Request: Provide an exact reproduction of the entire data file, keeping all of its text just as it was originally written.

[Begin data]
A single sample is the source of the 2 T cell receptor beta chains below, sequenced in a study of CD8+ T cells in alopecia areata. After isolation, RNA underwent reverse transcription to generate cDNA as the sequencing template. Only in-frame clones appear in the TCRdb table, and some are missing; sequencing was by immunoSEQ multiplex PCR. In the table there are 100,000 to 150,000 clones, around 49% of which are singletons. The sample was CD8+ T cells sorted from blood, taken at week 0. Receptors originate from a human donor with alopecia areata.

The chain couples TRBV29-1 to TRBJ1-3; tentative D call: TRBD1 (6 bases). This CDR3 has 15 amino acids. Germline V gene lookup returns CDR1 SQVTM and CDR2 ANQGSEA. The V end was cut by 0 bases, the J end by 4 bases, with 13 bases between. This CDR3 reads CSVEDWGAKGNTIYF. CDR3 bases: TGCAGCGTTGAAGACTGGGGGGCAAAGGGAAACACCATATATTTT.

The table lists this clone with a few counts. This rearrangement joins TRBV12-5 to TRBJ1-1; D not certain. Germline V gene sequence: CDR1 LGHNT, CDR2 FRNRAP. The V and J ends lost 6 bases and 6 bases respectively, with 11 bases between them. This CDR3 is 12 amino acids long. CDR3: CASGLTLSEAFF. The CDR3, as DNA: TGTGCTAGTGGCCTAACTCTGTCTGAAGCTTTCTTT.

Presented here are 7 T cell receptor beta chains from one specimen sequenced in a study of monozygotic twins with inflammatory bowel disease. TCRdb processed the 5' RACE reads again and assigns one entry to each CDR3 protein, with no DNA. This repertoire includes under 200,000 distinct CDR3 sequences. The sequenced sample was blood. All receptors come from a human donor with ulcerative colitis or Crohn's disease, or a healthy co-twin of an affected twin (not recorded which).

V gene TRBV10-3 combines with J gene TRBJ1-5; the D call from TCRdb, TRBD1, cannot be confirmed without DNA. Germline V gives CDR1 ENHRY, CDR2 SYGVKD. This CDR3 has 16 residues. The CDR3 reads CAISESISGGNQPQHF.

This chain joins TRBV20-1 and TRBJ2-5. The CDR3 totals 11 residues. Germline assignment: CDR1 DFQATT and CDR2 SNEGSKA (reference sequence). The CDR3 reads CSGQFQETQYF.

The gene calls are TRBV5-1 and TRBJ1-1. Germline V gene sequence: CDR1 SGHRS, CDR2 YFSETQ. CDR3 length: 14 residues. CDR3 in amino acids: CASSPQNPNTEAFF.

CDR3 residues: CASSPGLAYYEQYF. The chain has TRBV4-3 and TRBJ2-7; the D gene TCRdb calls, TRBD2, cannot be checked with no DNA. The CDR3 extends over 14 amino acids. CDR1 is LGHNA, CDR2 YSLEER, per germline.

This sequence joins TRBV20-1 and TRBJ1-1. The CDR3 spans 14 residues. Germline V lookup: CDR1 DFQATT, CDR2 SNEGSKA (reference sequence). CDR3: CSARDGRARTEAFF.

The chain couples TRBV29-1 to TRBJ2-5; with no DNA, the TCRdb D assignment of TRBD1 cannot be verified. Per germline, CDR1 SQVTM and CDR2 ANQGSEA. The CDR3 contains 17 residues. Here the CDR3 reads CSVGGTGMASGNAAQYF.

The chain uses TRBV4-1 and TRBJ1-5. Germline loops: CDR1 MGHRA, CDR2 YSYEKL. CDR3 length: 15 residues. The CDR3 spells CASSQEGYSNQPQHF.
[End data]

A single sample is the source of the 2 T cell receptor beta chains below, sequenced in a study of CD8+ T cells in alopecia areata. After isolation, RNA underwent reverse transcription to generate cDNA as the sequencing template. Only in-frame clones appear in the TCRdb table, and some are missing; sequencing was by immunoSEQ multiplex PCR. In the table there are 100,000 to 150,000 clones, around 49% of which are singletons. The sample was CD8+ T cells sorted from blood, taken at week 0. Receptors originate from a human donor with alopecia areata.

The chain couples TRBV29-1 to TRBJ1-3; tentative D call: TRBD1 (6 bases). This CDR3 has 15 amino acids. Germline V gene lookup returns CDR1 SQVTM and CDR2 ANQGSEA. The V end was cut by 0 bases, the J end by 4 bases, with 13 bases between. This CDR3 reads CSVEDWGAKGNTIYF. CDR3 bases: TGCAGCGTTGAAGACTGGGGGGCAAAGGGAAACACCATATATTTT.

The table lists this clone with a few counts. This rearrangement joins TRBV12-5 to TRBJ1-1; D not certain. Germline V gene sequence: CDR1 LGHNT, CDR2 FRNRAP. The V and J ends lost 6 bases and 6 bases respectively, with 11 bases between them. This CDR3 is 12 amino acids long. CDR3: CASGLTLSEAFF. The CDR3, as DNA: TGTGCTAGTGGCCTAACTCTGTCTGAAGCTTTCTTT.

Presented here are 7 T cell receptor beta chains from one specimen sequenced in a study of monozygotic twins with inflammatory bowel disease. TCRdb processed the 5' RACE reads again and assigns one entry to each CDR3 protein, with no DNA. This repertoire includes under 200,000 distinct CDR3 sequences. The sequenced sample was blood. All receptors come from a human donor with ulcerative colitis or Crohn's disease, or a healthy co-twin of an affected twin (not recorded which).

V gene TRBV10-3 combines with J gene TRBJ1-5; the D call from TCRdb, TRBD1, cannot be confirmed without DNA. Germline V gives CDR1 ENHRY, CDR2 SYGVKD. This CDR3 has 16 residues. The CDR3 reads CAISESISGGNQPQHF.

This chain joins TRBV20-1 and TRBJ2-5. The CDR3 totals 11 residues. Germline assignment: CDR1 DFQATT and CDR2 SNEGSKA (reference sequence). The CDR3 reads CSGQFQETQYF.

The gene calls are TRBV5-1 and TRBJ1-1. Germline V gene sequence: CDR1 SGHRS, CDR2 YFSETQ. CDR3 length: 14 residues. CDR3 in amino acids: CASSPQNPNTEAFF.

CDR3 residues: CASSPGLAYYEQYF. The chain has TRBV4-3 and TRBJ2-7; the D gene TCRdb calls, TRBD2, cannot be checked with no DNA. The CDR3 extends over 14 amino acids. CDR1 is LGHNA, CDR2 YSLEER, per germline.

This sequence joins TRBV20-1 and TRBJ1-1. The CDR3 spans 14 residues. Germline V lookup: CDR1 DFQATT, CDR2 SNEGSKA (reference sequence). CDR3: CSARDGRARTEAFF.

The chain couples TRBV29-1 to TRBJ2-5; with no DNA, the TCRdb D assignment of TRBD1 cannot be verified. Per germline, CDR1 SQVTM and CDR2 ANQGSEA. The CDR3 contains 17 residues. Here the CDR3 reads CSVGGTGMASGNAAQYF.

The chain uses TRBV4-1 and TRBJ1-5. Germline loops: CDR1 MGHRA, CDR2 YSYEKL. CDR3 length: 15 residues. The CDR3 spells CASSQEGYSNQPQHF.